Access to gainful employment is a proven factor in lifting people out of poverty and a key to reducing recidivism for individuals
who have gone through the justice system. But the barriers to finding a job for low-income and formerly incarcerated individuals are often considerable,
hampering their ability to earn a living, secure housing and provide for themselves and their families.
For more than 35 years, Habitat for Humanity of the Chesapeake has been a catalyst for moving low-income families out of poverty toward more prosperous, stable
futures through affordable homeownership. In 2016, they created HabiCorps, a first-of-its-kind workforce development program that provides training in the construction trades
and landscape/property maintenance industry to Baltimore residents facing significant employment barriers. Under the supervision of skilled instructors, HabiCorps trainees work
on Habitat for Humanity projects, gaining hands-on experience in demolition and renovation of existing structures and new construction. During the full-time, 10-month program, they also receive training to achieve various industry certifications, including first aid and CPR.
Vital to HabiCorps’ success is its collaboration with two partners. Aerotek is a recruitment and staffing agency that guides HabiCorps trainees through résumé writing and interview preparation, and Project JumpStart refers trainees to HabiCorps and works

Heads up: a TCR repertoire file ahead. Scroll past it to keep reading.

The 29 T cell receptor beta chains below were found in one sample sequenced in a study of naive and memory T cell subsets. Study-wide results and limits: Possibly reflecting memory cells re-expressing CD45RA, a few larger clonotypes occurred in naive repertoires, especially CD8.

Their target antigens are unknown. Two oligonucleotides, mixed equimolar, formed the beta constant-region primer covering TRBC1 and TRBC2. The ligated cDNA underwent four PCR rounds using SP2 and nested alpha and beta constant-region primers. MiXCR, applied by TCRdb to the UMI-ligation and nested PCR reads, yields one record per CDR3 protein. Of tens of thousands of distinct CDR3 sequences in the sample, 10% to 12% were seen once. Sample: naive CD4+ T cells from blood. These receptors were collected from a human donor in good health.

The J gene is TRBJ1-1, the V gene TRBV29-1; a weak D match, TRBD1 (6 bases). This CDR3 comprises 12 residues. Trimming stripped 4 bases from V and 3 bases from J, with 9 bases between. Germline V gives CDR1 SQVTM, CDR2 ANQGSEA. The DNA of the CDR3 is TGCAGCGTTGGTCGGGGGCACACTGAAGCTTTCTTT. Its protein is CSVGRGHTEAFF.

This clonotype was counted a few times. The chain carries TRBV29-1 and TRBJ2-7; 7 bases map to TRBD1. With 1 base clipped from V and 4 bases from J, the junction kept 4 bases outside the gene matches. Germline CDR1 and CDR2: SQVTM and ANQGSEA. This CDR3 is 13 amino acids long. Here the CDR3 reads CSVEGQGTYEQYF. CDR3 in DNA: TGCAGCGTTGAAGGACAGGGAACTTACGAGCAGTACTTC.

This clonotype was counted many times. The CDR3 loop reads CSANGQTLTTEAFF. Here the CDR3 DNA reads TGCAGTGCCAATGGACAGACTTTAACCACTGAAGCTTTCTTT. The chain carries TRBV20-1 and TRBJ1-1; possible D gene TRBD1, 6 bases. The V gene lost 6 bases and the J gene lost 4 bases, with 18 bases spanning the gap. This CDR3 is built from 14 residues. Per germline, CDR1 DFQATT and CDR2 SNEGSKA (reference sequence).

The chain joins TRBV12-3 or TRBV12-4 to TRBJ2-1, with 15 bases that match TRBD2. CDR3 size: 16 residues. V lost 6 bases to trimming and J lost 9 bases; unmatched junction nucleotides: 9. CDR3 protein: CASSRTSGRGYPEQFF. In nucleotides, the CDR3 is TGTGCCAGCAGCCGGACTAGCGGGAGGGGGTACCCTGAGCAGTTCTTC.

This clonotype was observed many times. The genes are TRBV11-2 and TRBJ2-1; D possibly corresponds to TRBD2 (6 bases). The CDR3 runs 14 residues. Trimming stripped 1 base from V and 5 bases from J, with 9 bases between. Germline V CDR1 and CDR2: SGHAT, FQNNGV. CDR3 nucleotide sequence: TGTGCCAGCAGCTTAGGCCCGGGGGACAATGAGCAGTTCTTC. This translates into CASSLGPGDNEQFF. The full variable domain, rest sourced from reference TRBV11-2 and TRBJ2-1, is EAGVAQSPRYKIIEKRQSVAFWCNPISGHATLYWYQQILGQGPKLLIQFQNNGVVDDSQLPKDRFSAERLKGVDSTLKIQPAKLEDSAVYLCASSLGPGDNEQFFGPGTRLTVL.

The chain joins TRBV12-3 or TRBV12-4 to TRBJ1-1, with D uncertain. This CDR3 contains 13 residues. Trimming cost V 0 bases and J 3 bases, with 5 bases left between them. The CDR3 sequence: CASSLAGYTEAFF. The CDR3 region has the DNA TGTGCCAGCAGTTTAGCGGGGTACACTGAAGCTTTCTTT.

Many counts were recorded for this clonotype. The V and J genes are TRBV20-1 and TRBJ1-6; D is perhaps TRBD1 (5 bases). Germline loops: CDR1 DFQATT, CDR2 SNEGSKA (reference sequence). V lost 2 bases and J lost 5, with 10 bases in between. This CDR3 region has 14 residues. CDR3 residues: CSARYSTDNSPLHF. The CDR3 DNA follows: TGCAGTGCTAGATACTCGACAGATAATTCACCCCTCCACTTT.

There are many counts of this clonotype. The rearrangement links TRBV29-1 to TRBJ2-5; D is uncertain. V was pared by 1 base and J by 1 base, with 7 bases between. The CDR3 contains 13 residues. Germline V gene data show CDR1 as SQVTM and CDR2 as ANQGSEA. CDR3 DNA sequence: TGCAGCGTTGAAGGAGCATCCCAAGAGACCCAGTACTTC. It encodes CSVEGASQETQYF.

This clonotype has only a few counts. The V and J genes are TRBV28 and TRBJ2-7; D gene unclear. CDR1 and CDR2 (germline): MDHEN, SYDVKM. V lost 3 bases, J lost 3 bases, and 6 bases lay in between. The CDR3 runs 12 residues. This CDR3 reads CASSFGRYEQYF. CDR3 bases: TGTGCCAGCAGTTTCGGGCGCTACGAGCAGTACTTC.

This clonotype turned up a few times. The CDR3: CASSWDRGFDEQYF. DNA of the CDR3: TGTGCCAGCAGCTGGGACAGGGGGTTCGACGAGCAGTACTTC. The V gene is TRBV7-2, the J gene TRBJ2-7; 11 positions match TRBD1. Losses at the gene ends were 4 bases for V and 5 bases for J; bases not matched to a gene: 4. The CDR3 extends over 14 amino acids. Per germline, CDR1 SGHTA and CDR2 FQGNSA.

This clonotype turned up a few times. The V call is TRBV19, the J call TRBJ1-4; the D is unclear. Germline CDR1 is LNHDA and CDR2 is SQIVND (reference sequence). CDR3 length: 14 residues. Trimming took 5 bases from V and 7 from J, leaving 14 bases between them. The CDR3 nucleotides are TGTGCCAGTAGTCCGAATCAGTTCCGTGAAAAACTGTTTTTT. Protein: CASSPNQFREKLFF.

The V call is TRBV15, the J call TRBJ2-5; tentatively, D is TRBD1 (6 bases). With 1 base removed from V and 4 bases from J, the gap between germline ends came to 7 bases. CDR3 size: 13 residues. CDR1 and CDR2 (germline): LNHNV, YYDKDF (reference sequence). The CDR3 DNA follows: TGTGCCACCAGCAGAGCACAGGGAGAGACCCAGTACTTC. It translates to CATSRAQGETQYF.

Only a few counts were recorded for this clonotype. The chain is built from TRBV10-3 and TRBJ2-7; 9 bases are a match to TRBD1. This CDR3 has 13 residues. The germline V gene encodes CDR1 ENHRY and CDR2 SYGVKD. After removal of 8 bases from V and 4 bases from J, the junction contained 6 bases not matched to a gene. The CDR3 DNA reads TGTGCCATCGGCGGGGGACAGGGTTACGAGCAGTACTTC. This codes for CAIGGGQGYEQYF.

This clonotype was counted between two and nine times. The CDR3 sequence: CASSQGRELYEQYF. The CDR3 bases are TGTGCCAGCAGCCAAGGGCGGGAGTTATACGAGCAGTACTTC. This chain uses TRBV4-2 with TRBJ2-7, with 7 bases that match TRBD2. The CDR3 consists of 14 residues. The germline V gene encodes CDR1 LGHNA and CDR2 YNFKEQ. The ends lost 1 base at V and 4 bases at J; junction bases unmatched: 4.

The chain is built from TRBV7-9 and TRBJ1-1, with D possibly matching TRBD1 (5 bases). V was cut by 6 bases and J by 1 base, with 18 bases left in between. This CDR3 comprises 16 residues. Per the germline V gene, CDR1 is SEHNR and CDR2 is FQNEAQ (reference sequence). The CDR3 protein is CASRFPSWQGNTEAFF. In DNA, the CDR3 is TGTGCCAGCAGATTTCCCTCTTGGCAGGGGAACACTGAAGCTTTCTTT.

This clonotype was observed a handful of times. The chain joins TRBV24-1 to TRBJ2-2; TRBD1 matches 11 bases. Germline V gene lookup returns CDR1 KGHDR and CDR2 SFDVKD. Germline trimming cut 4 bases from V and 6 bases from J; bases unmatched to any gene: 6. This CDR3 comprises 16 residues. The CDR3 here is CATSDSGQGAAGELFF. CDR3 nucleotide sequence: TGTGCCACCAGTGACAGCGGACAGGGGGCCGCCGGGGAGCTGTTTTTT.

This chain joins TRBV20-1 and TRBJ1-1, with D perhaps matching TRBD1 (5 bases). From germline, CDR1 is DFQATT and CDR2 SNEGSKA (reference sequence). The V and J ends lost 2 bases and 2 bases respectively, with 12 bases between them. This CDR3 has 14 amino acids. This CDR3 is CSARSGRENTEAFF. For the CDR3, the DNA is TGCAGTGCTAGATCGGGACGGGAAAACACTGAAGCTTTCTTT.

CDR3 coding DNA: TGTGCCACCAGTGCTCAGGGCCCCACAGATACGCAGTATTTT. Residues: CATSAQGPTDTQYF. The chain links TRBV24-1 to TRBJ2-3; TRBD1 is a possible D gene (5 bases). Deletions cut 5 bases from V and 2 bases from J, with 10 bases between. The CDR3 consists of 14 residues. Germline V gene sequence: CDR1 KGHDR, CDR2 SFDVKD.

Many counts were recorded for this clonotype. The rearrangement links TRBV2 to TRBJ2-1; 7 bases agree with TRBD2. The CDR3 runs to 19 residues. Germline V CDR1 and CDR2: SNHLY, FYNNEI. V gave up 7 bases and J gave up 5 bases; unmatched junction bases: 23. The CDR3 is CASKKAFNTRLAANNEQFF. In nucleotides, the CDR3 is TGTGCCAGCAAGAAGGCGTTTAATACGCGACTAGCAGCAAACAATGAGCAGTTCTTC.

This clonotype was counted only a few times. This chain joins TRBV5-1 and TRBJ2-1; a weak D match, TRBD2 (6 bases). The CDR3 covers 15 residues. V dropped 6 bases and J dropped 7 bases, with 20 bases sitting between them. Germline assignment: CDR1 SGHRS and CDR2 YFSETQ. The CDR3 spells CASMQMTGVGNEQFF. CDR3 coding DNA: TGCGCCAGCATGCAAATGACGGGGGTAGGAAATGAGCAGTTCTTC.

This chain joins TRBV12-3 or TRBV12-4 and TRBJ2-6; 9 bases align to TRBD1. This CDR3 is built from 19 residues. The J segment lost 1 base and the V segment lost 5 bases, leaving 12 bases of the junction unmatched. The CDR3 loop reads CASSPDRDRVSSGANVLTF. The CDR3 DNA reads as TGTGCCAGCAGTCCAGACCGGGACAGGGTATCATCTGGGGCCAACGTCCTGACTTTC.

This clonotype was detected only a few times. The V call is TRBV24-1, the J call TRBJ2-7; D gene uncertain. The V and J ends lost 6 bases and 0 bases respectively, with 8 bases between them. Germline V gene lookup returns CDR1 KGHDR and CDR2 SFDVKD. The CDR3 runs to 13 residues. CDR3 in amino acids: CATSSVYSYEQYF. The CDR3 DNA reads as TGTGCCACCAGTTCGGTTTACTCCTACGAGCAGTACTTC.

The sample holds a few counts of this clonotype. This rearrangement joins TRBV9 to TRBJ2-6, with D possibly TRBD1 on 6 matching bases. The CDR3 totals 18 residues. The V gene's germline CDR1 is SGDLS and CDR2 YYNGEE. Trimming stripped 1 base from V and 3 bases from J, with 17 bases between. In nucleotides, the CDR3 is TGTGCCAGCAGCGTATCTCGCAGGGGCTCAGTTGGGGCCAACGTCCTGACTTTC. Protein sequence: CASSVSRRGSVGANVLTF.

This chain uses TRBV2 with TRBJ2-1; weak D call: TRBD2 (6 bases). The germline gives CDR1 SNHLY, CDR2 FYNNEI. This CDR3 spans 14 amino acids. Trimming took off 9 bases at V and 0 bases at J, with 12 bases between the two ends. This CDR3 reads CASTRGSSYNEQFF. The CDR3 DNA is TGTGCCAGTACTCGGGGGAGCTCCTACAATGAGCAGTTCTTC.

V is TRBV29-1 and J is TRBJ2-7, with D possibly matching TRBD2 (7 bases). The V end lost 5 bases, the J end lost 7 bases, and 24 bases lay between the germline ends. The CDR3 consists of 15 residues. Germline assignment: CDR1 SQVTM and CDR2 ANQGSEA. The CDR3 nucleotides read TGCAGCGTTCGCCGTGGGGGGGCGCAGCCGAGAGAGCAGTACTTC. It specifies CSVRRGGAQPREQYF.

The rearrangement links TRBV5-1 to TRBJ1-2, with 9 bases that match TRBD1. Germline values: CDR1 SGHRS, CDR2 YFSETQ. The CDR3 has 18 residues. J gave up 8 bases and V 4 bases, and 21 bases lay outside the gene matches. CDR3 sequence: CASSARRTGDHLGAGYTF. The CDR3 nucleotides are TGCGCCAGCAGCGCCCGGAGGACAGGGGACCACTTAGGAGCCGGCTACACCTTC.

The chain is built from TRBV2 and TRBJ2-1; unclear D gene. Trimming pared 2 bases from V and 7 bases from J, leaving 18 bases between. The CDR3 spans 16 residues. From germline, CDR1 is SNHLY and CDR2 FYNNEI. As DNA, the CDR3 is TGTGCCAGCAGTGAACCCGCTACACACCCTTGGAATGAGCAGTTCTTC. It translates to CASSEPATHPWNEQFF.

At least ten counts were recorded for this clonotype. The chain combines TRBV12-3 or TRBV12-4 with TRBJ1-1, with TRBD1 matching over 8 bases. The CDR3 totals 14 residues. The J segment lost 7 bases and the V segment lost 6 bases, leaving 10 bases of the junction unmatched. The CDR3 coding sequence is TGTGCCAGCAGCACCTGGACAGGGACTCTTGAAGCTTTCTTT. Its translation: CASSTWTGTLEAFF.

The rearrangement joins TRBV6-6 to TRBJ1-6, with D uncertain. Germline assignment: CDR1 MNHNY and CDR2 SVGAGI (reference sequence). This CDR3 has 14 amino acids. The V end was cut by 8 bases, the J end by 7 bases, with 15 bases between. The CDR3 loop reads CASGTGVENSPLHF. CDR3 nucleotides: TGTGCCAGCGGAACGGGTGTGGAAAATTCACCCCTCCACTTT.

with the Baltimore chapter of Associated Builders and Contractors to place graduates into permanent construction jobs. Since 2016, 20 trainees have completed the program and found employment and/or apprenticeships with local construction companies. This year, HabiCorps will
train up to 10 individuals in the carpentry trade and five in landscaping and hardscaping, a field with a high demand for skilled workers.
“HabiCorps addresses several critical needs in Baltimore – we provide training for well-paying trade careers and also build affordable housing in underserved
communities,” said Mike Posko, Chief Executive Officer of Habitat for Humanity of the Chesapeake. “It’s a 360-degree approach that enables us to invest both in people facing employment barriers and the Baltimore neighborhoods they call home.
We’re excited to help our affiliates replicate this program on a national scale.”